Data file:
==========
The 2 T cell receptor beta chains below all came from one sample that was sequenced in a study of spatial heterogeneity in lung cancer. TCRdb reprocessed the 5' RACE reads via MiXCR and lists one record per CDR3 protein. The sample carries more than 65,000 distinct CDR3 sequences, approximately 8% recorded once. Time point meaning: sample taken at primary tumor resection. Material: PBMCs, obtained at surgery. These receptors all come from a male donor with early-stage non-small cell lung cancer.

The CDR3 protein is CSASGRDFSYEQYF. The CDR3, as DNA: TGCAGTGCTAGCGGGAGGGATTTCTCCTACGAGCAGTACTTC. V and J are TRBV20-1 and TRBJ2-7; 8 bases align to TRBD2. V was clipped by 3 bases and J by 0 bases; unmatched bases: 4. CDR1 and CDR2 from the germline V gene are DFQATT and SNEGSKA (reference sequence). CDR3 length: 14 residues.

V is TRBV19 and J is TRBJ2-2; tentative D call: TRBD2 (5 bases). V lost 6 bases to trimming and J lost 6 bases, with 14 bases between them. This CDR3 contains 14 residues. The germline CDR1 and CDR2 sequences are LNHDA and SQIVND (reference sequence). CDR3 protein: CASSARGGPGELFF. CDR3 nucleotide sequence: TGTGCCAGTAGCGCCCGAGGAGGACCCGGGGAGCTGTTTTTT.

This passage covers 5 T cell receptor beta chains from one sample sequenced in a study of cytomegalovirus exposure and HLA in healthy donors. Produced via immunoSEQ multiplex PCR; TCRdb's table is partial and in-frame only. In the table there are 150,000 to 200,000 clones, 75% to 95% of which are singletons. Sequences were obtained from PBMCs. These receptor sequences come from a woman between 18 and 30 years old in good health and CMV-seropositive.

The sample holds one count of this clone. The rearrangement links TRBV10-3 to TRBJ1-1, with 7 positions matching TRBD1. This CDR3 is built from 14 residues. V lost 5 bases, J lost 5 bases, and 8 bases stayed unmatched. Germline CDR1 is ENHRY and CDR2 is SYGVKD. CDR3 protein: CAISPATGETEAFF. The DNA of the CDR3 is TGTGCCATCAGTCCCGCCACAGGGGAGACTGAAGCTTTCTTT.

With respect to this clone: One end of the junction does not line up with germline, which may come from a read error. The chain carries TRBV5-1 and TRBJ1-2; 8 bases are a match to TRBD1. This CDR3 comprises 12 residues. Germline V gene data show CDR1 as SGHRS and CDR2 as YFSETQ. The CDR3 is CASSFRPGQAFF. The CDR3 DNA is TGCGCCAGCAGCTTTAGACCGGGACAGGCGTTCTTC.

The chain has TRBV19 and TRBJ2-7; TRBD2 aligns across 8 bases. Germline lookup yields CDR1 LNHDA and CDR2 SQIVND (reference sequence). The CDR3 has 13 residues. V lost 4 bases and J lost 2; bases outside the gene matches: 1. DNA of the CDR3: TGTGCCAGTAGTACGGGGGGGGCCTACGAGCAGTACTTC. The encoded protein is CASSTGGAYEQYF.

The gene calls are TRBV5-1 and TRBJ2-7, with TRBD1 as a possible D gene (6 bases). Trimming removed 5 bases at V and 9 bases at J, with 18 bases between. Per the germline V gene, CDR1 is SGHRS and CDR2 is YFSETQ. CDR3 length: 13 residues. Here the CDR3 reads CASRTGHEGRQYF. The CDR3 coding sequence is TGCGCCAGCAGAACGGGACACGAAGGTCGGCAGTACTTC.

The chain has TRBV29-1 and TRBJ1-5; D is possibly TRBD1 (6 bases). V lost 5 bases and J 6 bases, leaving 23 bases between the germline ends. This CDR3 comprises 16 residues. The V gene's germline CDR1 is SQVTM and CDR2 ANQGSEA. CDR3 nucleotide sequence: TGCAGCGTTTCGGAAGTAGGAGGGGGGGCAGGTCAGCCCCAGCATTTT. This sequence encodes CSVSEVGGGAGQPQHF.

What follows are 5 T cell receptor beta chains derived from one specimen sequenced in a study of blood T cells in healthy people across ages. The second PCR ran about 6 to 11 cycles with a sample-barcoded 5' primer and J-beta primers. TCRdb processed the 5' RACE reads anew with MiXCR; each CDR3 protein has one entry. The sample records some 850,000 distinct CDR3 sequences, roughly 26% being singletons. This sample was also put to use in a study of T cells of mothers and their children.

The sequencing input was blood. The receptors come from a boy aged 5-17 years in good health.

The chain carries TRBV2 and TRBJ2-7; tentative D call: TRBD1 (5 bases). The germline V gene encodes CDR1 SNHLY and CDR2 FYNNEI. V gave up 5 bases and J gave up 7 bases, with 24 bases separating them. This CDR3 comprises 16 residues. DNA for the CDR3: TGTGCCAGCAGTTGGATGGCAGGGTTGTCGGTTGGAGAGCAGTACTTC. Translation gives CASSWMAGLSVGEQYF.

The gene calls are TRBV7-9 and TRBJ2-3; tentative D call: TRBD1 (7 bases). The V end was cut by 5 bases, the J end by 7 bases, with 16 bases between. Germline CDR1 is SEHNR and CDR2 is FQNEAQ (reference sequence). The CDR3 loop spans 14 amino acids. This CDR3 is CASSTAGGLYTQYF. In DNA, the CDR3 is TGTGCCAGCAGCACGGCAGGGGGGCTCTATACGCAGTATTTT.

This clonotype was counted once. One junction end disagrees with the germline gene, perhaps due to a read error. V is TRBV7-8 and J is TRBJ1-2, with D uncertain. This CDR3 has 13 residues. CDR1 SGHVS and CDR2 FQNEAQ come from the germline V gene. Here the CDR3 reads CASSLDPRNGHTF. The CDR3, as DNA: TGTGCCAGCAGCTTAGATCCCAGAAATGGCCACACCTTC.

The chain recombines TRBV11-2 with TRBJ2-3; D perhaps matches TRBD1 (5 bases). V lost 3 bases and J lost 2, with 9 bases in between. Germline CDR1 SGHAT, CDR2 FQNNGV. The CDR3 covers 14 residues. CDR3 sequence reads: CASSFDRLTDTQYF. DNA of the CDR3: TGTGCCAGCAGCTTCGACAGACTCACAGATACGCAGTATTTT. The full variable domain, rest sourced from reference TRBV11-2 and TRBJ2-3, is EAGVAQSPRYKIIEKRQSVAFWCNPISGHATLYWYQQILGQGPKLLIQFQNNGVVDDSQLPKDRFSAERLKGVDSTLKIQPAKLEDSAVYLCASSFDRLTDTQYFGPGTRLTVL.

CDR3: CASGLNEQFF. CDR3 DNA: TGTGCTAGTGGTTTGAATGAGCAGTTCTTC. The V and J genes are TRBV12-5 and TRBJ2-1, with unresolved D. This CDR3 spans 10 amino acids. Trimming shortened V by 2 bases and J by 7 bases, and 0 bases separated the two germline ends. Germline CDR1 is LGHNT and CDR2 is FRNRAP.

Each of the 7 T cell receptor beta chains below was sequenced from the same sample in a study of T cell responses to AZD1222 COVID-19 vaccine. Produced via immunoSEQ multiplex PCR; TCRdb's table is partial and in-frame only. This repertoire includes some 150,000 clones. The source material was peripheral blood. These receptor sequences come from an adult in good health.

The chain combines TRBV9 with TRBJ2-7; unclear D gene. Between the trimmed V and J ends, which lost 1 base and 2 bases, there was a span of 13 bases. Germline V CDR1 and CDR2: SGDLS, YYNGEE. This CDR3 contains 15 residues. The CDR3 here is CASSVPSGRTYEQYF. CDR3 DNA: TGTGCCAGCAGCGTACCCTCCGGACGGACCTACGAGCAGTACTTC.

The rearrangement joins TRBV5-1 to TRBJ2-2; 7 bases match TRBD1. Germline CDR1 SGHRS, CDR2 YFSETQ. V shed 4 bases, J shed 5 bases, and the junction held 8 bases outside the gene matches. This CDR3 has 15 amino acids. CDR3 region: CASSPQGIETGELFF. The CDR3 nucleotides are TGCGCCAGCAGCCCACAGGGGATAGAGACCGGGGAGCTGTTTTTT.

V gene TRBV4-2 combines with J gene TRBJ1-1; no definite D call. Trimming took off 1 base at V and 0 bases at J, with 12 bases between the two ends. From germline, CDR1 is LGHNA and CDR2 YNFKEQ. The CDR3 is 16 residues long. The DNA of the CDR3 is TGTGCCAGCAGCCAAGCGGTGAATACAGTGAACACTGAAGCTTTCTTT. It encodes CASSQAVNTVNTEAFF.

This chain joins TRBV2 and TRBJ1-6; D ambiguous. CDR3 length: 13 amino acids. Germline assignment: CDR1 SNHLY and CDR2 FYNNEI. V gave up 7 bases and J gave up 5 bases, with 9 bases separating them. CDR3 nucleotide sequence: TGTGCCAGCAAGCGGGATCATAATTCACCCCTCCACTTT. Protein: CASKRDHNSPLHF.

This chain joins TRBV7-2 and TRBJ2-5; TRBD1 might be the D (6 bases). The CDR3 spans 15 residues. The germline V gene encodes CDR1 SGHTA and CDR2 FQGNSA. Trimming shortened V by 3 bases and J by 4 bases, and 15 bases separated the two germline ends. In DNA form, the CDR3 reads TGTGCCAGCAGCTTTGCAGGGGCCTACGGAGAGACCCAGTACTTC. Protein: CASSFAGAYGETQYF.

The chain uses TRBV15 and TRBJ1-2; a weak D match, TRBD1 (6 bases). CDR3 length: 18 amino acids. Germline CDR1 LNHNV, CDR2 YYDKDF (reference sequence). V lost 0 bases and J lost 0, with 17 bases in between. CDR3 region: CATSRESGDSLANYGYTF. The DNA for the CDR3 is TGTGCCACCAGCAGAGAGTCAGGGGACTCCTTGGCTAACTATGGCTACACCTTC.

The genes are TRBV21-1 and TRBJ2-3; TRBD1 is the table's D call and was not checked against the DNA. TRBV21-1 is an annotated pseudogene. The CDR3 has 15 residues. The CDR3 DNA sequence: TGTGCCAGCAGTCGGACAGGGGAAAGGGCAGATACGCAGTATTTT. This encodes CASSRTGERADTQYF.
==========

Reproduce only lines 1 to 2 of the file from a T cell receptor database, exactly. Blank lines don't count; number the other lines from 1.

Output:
The 2 T cell receptor beta chains below all came from one sample that was sequenced in a study of spatial heterogeneity in lung cancer. TCRdb reprocessed the 5' RACE reads via MiXCR and lists one record per CDR3 protein. The sample carries more than 65,000 distinct CDR3 sequences, approximately 8% recorded once. Time point meaning: sample taken at primary tumor resection. Material: PBMCs, obtained at surgery. These receptors all come from a male donor with early-stage non-small cell lung cancer.

The CDR3 protein is CSASGRDFSYEQYF. The CDR3, as DNA: TGCAGTGCTAGCGGGAGGGATTTCTCCTACGAGCAGTACTTC. V and J are TRBV20-1 and TRBJ2-7; 8 bases align to TRBD2. V was clipped by 3 bases and J by 0 bases; unmatched bases: 4. CDR1 and CDR2 from the germline V gene are DFQATT and SNEGSKA (reference sequence). CDR3 length: 14 residues.